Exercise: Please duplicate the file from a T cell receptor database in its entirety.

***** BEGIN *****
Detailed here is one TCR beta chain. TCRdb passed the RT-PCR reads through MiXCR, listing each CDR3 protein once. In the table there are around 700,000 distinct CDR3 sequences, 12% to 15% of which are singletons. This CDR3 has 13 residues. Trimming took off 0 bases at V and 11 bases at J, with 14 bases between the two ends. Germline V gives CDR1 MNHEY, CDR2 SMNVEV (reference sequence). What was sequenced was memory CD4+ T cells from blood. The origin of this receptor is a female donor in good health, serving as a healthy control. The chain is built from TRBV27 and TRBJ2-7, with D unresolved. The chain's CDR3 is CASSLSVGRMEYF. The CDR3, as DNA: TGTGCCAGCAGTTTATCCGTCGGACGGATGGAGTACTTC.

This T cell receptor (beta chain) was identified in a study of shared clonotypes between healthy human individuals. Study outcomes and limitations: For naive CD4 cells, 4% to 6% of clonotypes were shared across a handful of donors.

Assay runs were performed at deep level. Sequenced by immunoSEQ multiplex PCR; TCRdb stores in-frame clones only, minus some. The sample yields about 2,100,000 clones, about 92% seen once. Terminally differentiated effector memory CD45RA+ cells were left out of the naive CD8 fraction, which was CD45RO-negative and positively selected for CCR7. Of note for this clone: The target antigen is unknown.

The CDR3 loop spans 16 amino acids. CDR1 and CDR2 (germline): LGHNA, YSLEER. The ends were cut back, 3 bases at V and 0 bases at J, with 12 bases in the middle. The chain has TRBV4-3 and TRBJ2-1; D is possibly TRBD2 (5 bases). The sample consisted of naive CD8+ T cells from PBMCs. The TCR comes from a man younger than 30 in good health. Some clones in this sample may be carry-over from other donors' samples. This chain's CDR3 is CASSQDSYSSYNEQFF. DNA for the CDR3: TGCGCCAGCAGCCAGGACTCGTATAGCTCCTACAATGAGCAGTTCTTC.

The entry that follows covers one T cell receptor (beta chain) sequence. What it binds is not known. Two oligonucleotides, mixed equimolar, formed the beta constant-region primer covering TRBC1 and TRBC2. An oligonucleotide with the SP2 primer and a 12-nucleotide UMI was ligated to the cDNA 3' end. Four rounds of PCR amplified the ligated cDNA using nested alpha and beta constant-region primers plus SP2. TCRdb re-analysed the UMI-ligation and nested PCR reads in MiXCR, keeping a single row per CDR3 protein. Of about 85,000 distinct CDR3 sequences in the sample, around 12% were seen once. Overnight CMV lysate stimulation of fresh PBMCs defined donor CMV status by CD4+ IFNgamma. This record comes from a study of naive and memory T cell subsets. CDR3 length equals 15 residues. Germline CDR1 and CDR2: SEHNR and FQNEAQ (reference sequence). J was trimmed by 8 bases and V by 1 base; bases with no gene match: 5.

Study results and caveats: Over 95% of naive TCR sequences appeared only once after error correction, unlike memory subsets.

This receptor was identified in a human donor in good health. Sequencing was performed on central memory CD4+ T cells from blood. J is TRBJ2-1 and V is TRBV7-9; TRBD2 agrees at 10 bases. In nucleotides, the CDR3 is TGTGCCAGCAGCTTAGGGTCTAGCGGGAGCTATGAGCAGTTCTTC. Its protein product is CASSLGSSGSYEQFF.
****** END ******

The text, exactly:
Detailed here is one TCR beta chain. TCRdb passed the RT-PCR reads through MiXCR, listing each CDR3 protein once. In the table there are around 700,000 distinct CDR3 sequences, 12% to 15% of which are singletons. This CDR3 has 13 residues. Trimming took off 0 bases at V and 11 bases at J, with 14 bases between the two ends. Germline V gives CDR1 MNHEY, CDR2 SMNVEV (reference sequence). What was sequenced was memory CD4+ T cells from blood. The origin of this receptor is a female donor in good health, serving as a healthy control. The chain is built from TRBV27 and TRBJ2-7, with D unresolved. The chain's CDR3 is CASSLSVGRMEYF. The CDR3, as DNA: TGTGCCAGCAGTTTATCCGTCGGACGGATGGAGTACTTC.

This T cell receptor (beta chain) was identified in a study of shared clonotypes between healthy human individuals. Study outcomes and limitations: For naive CD4 cells, 4% to 6% of clonotypes were shared across a handful of donors.

Assay runs were performed at deep level. Sequenced by immunoSEQ multiplex PCR; TCRdb stores in-frame clones only, minus some. The sample yields about 2,100,000 clones, about 92% seen once. Terminally differentiated effector memory CD45RA+ cells were left out of the naive CD8 fraction, which was CD45RO-negative and positively selected for CCR7. Of note for this clone: The target antigen is unknown.

The CDR3 loop spans 16 amino acids. CDR1 and CDR2 (germline): LGHNA, YSLEER. The ends were cut back, 3 bases at V and 0 bases at J, with 12 bases in the middle. The chain has TRBV4-3 and TRBJ2-1; D is possibly TRBD2 (5 bases). The sample consisted of naive CD8+ T cells from PBMCs. The TCR comes from a man younger than 30 in good health. Some clones in this sample may be carry-over from other donors' samples. This chain's CDR3 is CASSQDSYSSYNEQFF. DNA for the CDR3: TGCGCCAGCAGCCAGGACTCGTATAGCTCCTACAATGAGCAGTTCTTC.

The entry that follows covers one T cell receptor (beta chain) sequence. What it binds is not known. Two oligonucleotides, mixed equimolar, formed the beta constant-region primer covering TRBC1 and TRBC2. An oligonucleotide with the SP2 primer and a 12-nucleotide UMI was ligated to the cDNA 3' end. Four rounds of PCR amplified the ligated cDNA using nested alpha and beta constant-region primers plus SP2. TCRdb re-analysed the UMI-ligation and nested PCR reads in MiXCR, keeping a single row per CDR3 protein. Of about 85,000 distinct CDR3 sequences in the sample, around 12% were seen once. Overnight CMV lysate stimulation of fresh PBMCs defined donor CMV status by CD4+ IFNgamma. This record comes from a study of naive and memory T cell subsets. CDR3 length equals 15 residues. Germline CDR1 and CDR2: SEHNR and FQNEAQ (reference sequence). J was trimmed by 8 bases and V by 1 base; bases with no gene match: 5.

Study results and caveats: Over 95% of naive TCR sequences appeared only once after error correction, unlike memory subsets.

This receptor was identified in a human donor in good health. Sequencing was performed on central memory CD4+ T cells from blood. J is TRBJ2-1 and V is TRBV7-9; TRBD2 agrees at 10 bases. In nucleotides, the CDR3 is TGTGCCAGCAGCTTAGGGTCTAGCGGGAGCTATGAGCAGTTCTTC. Its protein product is CASSLGSSGSYEQFF.